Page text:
As the 2014 general elections approach in Iraq, some Iraqis fear that the Islamic parties will continue to tighten their grip over the parliamentary seats and the government. However, a new generation of writers relying purely on self-effort is trying to stop the Islamic tide by raising a culture of political awareness.
Among those pops up the name of Saleh al-Hamadani, a sarcastic columnist who tries to promote a civil secular state where all Iraqis, regardless of religion, ethnicity, or gender, are equal before the constitution and law.
What makes Al-Hamadani stand out from the rest of his colleagues is his tactic which combines between traditional and digital media.
Born in Al Nassiryia 1969, Al Hamadani holds a bachelor degree in biology from the Collage of Education in Baghdad, 1993. He currently teaches biology in an intermediate school in the conservative city of Karbala, the second holiest destination for Shiite Muslims around the world.
His journalistic career started right after the fall of Saddam Hussein’s regime in 2013 with several op-eds he wrote in local dailies such as Al-Mada, Al Sabah and online journals such as Ketabat. Currently he writes a daily column in Al–A’lam, a newspaper that was closed for a while due to financial issues allegedly incited by the political parties.
To expand his audience and avoid media censorship, the teacher started using Facebook as an additional platform to reach out for the 77 percent of Iraqis who, according to a recent survey, have Facebook accounts.
As in his daily newspaper column, his Facebook posts challenge his followers to think out of the box and beyond their allegiance to the sect or tribe.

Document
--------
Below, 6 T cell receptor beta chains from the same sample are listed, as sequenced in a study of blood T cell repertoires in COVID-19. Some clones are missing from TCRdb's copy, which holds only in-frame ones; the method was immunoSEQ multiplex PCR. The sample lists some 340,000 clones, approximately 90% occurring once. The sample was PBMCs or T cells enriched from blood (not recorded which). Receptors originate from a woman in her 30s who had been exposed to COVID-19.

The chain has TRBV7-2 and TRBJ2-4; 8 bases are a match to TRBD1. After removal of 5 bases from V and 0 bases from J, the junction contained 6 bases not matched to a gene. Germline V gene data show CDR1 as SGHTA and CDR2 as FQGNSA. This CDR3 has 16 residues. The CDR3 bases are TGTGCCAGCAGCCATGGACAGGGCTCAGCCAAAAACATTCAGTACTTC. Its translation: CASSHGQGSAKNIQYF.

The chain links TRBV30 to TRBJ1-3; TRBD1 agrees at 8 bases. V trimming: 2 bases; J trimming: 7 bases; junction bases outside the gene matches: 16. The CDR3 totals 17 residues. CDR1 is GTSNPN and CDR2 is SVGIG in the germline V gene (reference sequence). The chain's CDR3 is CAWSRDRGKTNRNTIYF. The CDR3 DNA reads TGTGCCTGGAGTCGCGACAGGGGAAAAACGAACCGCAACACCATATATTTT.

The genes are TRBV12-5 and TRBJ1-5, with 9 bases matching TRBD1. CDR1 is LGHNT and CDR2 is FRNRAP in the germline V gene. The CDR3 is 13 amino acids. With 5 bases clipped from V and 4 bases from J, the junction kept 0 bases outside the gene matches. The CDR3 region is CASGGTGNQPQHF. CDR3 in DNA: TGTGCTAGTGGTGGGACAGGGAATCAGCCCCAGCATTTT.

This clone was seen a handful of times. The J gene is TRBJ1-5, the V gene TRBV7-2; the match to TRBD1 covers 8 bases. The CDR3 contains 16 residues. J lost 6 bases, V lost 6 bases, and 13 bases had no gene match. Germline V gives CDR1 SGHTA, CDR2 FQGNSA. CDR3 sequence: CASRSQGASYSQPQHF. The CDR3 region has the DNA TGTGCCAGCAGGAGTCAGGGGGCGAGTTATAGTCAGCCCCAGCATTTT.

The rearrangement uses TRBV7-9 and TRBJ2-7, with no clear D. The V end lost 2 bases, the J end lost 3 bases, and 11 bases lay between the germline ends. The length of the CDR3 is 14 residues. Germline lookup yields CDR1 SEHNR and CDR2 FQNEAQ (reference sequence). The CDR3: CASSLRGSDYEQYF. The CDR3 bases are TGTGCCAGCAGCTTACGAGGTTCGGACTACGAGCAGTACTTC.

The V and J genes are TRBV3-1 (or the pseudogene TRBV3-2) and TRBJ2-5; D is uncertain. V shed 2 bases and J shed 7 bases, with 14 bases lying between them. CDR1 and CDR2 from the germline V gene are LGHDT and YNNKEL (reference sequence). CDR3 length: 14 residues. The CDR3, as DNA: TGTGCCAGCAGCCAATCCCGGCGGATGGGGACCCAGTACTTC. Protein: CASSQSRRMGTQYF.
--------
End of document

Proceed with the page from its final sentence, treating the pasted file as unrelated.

For instance, Al-Hamadani does not hesitate to give credit to a city like Tel Aviv for its liberal cultural environment and mocking a religious city such as Najaf for attempting to promote reading culture with only one small library building.
He is also among the few in Iraq who dare to criticize the highest religious authority of Shiites, al-Murja’yia, for not urging the local authorities or followers to ration religious holidays that usually mark death anniversaries of Shiite Imams.
On many occasions, Al-Hamadani’s enthusiasm for a civil state comes disguised in some fictional characters he created and made famous among his readers and Facebook followers.
Many of the fictional comic scenes he creates take place in a family setting where a married couple debate in a southern Iraqi dialect a trivial matter, yet there is a symbolic connotation lurking underneath the surface.
Kawghid (translates in Iraqi dialect as trash paper) and her husband, Haji Mankhi, are two main characters who often reflect the attitude of the common simple people of Iraq, particularly those in the southern part of the country where tribal taboos are as authoritative as religion.
Through a witty dialogue between the two, Al Hamadani compels his Iraqi readers to identify with these characters and their feelings about what is happening in Iraq. The conversation captures that duality of the Iraqi personality and the clash between the Bedouin and civil values inside it.